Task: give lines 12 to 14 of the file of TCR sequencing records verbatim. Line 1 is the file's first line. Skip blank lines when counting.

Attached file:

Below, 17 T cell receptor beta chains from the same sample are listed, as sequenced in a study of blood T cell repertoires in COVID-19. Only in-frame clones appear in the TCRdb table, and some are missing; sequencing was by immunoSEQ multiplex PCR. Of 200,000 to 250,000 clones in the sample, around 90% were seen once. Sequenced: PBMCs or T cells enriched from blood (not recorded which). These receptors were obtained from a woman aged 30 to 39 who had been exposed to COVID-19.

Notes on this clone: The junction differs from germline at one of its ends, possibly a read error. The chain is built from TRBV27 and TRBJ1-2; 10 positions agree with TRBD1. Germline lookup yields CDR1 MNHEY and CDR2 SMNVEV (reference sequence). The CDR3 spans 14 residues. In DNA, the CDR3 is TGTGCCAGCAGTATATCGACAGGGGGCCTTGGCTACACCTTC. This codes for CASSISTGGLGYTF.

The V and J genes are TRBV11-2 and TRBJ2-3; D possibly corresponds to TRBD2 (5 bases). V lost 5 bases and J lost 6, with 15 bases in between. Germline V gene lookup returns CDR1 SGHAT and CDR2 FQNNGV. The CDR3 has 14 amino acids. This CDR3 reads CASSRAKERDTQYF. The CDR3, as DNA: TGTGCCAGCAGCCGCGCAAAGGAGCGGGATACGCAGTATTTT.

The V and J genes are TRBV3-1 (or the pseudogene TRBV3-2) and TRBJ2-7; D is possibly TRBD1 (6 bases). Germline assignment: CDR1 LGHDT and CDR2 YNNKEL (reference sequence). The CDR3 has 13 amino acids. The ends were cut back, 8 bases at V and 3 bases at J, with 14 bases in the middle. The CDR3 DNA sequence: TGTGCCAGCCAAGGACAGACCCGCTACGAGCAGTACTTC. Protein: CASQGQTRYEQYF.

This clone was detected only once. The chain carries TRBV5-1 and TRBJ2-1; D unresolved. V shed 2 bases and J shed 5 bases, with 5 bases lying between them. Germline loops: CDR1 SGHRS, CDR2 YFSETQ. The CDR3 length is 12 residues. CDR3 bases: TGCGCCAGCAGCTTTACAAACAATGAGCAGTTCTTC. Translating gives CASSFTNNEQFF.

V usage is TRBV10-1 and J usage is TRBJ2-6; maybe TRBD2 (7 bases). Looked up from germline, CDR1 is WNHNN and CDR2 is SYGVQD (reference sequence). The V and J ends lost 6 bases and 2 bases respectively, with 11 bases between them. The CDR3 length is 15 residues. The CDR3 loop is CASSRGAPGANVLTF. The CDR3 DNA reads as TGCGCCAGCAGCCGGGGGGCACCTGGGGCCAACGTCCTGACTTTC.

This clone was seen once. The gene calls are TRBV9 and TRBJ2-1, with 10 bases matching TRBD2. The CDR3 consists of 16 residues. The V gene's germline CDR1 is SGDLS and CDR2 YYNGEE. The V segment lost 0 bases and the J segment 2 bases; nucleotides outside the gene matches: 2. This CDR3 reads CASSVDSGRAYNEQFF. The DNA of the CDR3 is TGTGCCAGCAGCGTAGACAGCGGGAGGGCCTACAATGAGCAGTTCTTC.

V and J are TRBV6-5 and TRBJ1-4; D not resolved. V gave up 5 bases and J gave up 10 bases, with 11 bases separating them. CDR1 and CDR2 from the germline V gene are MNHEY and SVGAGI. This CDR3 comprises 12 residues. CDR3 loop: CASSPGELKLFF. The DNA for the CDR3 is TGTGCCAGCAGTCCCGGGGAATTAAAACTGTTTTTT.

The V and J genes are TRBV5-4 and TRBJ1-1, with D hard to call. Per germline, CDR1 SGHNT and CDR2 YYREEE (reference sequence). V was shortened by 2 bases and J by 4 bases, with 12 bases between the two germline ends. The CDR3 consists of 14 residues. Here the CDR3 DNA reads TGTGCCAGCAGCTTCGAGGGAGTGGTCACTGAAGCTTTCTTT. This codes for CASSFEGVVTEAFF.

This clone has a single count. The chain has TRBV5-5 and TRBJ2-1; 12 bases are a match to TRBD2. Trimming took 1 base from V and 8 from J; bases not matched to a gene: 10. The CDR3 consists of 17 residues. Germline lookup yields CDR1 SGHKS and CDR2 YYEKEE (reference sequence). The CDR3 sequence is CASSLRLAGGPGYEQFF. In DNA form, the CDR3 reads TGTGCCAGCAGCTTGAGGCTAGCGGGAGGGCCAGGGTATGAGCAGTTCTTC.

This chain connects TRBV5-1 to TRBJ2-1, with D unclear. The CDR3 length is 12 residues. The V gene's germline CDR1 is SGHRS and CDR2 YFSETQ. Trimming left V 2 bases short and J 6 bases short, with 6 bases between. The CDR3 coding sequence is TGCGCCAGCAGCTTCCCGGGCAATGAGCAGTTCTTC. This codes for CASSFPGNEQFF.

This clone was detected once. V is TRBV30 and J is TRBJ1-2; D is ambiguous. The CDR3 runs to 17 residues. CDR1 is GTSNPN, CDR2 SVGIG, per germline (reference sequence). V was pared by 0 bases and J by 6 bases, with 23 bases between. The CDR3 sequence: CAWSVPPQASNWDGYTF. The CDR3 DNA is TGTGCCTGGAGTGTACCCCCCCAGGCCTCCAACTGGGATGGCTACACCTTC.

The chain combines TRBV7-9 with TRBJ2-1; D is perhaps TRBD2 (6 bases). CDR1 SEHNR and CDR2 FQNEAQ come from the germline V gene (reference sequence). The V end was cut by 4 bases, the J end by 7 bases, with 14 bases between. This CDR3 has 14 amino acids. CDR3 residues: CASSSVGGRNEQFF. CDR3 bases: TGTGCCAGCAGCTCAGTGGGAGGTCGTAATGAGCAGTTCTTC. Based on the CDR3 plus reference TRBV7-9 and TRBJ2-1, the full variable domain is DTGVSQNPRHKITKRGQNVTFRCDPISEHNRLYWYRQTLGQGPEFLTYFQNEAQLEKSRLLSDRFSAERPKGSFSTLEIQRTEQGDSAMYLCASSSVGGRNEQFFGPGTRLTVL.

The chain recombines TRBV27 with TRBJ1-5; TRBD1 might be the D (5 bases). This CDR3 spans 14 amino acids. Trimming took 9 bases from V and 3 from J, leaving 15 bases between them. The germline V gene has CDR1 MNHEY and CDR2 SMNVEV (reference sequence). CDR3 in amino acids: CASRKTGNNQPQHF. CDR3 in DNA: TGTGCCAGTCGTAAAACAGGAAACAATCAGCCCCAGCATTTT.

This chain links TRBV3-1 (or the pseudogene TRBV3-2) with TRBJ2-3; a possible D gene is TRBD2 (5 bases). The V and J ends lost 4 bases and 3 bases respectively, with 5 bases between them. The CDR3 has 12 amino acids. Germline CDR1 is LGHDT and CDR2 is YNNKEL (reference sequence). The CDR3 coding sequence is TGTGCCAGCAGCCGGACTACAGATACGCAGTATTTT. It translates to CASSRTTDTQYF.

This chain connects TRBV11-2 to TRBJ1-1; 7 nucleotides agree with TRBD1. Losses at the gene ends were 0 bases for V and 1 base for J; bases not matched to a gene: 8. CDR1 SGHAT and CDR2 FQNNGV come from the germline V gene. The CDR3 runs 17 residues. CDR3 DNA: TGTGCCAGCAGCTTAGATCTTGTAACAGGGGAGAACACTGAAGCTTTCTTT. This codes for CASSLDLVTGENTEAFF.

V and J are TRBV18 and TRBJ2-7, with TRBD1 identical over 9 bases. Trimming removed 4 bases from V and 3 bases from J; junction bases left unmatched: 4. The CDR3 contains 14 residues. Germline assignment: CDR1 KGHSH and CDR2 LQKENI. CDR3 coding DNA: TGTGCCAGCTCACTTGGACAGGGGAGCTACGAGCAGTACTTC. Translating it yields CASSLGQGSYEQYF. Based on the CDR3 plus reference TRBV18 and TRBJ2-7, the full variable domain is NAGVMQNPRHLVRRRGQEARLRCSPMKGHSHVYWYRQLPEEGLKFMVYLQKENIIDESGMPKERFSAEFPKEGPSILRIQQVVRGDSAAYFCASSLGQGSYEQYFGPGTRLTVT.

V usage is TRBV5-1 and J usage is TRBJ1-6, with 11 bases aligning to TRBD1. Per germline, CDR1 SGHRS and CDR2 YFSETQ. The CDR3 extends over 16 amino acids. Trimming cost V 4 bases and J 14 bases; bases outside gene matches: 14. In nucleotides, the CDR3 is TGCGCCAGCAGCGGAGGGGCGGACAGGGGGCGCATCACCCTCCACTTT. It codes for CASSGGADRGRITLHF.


This clone was detected once. V is TRBV30 and J is TRBJ1-2; D is ambiguous. The CDR3 runs to 17 residues. CDR1 is GTSNPN, CDR2 SVGIG, per germline (reference sequence). V was pared by 0 bases and J by 6 bases, with 23 bases between. The CDR3 sequence: CAWSVPPQASNWDGYTF. The CDR3 DNA is TGTGCCTGGAGTGTACCCCCCCAGGCCTCCAACTGGGATGGCTACACCTTC.

The chain combines TRBV7-9 with TRBJ2-1; D is perhaps TRBD2 (6 bases). CDR1 SEHNR and CDR2 FQNEAQ come from the germline V gene (reference sequence). The V end was cut by 4 bases, the J end by 7 bases, with 14 bases between. This CDR3 has 14 amino acids. CDR3 residues: CASSSVGGRNEQFF. CDR3 bases: TGTGCCAGCAGCTCAGTGGGAGGTCGTAATGAGCAGTTCTTC. Based on the CDR3 plus reference TRBV7-9 and TRBJ2-1, the full variable domain is DTGVSQNPRHKITKRGQNVTFRCDPISEHNRLYWYRQTLGQGPEFLTYFQNEAQLEKSRLLSDRFSAERPKGSFSTLEIQRTEQGDSAMYLCASSSVGGRNEQFFGPGTRLTVL.

The chain recombines TRBV27 with TRBJ1-5; TRBD1 might be the D (5 bases). This CDR3 spans 14 amino acids. Trimming took 9 bases from V and 3 from J, leaving 15 bases between them. The germline V gene has CDR1 MNHEY and CDR2 SMNVEV (reference sequence). CDR3 in amino acids: CASRKTGNNQPQHF. CDR3 in DNA: TGTGCCAGTCGTAAAACAGGAAACAATCAGCCCCAGCATTTT.